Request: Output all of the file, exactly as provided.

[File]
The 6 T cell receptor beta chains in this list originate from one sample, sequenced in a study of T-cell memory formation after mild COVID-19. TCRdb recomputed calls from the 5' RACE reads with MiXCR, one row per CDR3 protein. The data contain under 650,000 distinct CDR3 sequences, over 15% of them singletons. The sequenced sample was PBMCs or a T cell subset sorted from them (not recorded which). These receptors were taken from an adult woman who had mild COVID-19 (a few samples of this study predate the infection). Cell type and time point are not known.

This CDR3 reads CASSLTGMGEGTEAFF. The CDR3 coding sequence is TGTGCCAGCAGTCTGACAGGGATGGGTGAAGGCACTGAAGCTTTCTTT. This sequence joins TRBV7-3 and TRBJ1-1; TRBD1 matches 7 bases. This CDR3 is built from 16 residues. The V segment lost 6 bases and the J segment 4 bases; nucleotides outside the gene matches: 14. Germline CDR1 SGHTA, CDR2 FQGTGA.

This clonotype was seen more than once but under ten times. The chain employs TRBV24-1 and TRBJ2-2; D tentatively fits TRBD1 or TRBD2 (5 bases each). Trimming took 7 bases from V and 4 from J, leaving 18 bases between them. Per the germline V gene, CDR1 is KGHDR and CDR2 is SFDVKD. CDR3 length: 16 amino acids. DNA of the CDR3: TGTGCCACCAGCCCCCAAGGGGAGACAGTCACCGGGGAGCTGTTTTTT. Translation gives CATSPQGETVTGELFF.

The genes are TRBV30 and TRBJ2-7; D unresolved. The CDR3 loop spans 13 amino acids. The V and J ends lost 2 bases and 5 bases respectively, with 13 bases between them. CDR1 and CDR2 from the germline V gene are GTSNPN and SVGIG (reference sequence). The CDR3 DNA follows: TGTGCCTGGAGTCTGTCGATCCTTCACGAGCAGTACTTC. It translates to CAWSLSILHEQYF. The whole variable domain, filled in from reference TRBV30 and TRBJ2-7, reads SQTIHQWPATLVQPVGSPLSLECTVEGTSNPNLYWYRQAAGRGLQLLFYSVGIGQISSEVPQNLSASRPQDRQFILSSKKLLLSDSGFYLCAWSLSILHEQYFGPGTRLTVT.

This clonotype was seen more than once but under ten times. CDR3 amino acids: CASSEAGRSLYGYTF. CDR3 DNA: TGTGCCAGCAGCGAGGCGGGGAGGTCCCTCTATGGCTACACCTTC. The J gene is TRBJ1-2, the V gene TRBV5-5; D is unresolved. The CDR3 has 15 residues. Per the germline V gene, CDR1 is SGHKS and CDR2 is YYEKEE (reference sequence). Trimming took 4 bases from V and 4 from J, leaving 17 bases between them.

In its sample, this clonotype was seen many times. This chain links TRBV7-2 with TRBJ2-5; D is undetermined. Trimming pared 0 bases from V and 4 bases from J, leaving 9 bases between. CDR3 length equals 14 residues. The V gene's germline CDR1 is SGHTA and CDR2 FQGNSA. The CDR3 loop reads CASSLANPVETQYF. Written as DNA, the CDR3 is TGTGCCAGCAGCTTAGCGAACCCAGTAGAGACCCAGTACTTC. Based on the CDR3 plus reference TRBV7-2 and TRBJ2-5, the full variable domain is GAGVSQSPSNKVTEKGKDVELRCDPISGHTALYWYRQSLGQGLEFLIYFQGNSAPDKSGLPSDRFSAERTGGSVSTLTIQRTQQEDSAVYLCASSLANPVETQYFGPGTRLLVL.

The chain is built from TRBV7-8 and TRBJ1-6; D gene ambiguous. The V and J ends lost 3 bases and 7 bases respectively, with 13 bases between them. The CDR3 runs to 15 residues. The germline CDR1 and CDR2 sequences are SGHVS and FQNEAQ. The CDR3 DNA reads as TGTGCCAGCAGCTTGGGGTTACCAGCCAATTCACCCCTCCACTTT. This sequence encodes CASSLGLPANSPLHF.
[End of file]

The 6 T cell receptor beta chains in this list originate from one sample, sequenced in a study of T-cell memory formation after mild COVID-19. TCRdb recomputed calls from the 5' RACE reads with MiXCR, one row per CDR3 protein. The data contain under 650,000 distinct CDR3 sequences, over 15% of them singletons. The sequenced sample was PBMCs or a T cell subset sorted from them (not recorded which). These receptors were taken from an adult woman who had mild COVID-19 (a few samples of this study predate the infection). Cell type and time point are not known.

This CDR3 reads CASSLTGMGEGTEAFF. The CDR3 coding sequence is TGTGCCAGCAGTCTGACAGGGATGGGTGAAGGCACTGAAGCTTTCTTT. This sequence joins TRBV7-3 and TRBJ1-1; TRBD1 matches 7 bases. This CDR3 is built from 16 residues. The V segment lost 6 bases and the J segment 4 bases; nucleotides outside the gene matches: 14. Germline CDR1 SGHTA, CDR2 FQGTGA.

This clonotype was seen more than once but under ten times. The chain employs TRBV24-1 and TRBJ2-2; D tentatively fits TRBD1 or TRBD2 (5 bases each). Trimming took 7 bases from V and 4 from J, leaving 18 bases between them. Per the germline V gene, CDR1 is KGHDR and CDR2 is SFDVKD. CDR3 length: 16 amino acids. DNA of the CDR3: TGTGCCACCAGCCCCCAAGGGGAGACAGTCACCGGGGAGCTGTTTTTT. Translation gives CATSPQGETVTGELFF.

The genes are TRBV30 and TRBJ2-7; D unresolved. The CDR3 loop spans 13 amino acids. The V and J ends lost 2 bases and 5 bases respectively, with 13 bases between them. CDR1 and CDR2 from the germline V gene are GTSNPN and SVGIG (reference sequence). The CDR3 DNA follows: TGTGCCTGGAGTCTGTCGATCCTTCACGAGCAGTACTTC. It translates to CAWSLSILHEQYF. The whole variable domain, filled in from reference TRBV30 and TRBJ2-7, reads SQTIHQWPATLVQPVGSPLSLECTVEGTSNPNLYWYRQAAGRGLQLLFYSVGIGQISSEVPQNLSASRPQDRQFILSSKKLLLSDSGFYLCAWSLSILHEQYFGPGTRLTVT.

This clonotype was seen more than once but under ten times. CDR3 amino acids: CASSEAGRSLYGYTF. CDR3 DNA: TGTGCCAGCAGCGAGGCGGGGAGGTCCCTCTATGGCTACACCTTC. The J gene is TRBJ1-2, the V gene TRBV5-5; D is unresolved. The CDR3 has 15 residues. Per the germline V gene, CDR1 is SGHKS and CDR2 is YYEKEE (reference sequence). Trimming took 4 bases from V and 4 from J, leaving 17 bases between them.

In its sample, this clonotype was seen many times. This chain links TRBV7-2 with TRBJ2-5; D is undetermined. Trimming pared 0 bases from V and 4 bases from J, leaving 9 bases between. CDR3 length equals 14 residues. The V gene's germline CDR1 is SGHTA and CDR2 FQGNSA. The CDR3 loop reads CASSLANPVETQYF. Written as DNA, the CDR3 is TGTGCCAGCAGCTTAGCGAACCCAGTAGAGACCCAGTACTTC. Based on the CDR3 plus reference TRBV7-2 and TRBJ2-5, the full variable domain is GAGVSQSPSNKVTEKGKDVELRCDPISGHTALYWYRQSLGQGLEFLIYFQGNSAPDKSGLPSDRFSAERTGGSVSTLTIQRTQQEDSAVYLCASSLANPVETQYFGPGTRLLVL.

The chain is built from TRBV7-8 and TRBJ1-6; D gene ambiguous. The V and J ends lost 3 bases and 7 bases respectively, with 13 bases between them. The CDR3 runs to 15 residues. The germline CDR1 and CDR2 sequences are SGHVS and FQNEAQ. The CDR3 DNA reads as TGTGCCAGCAGCTTGGGGTTACCAGCCAATTCACCCCTCCACTTT. This sequence encodes CASSLGLPANSPLHF.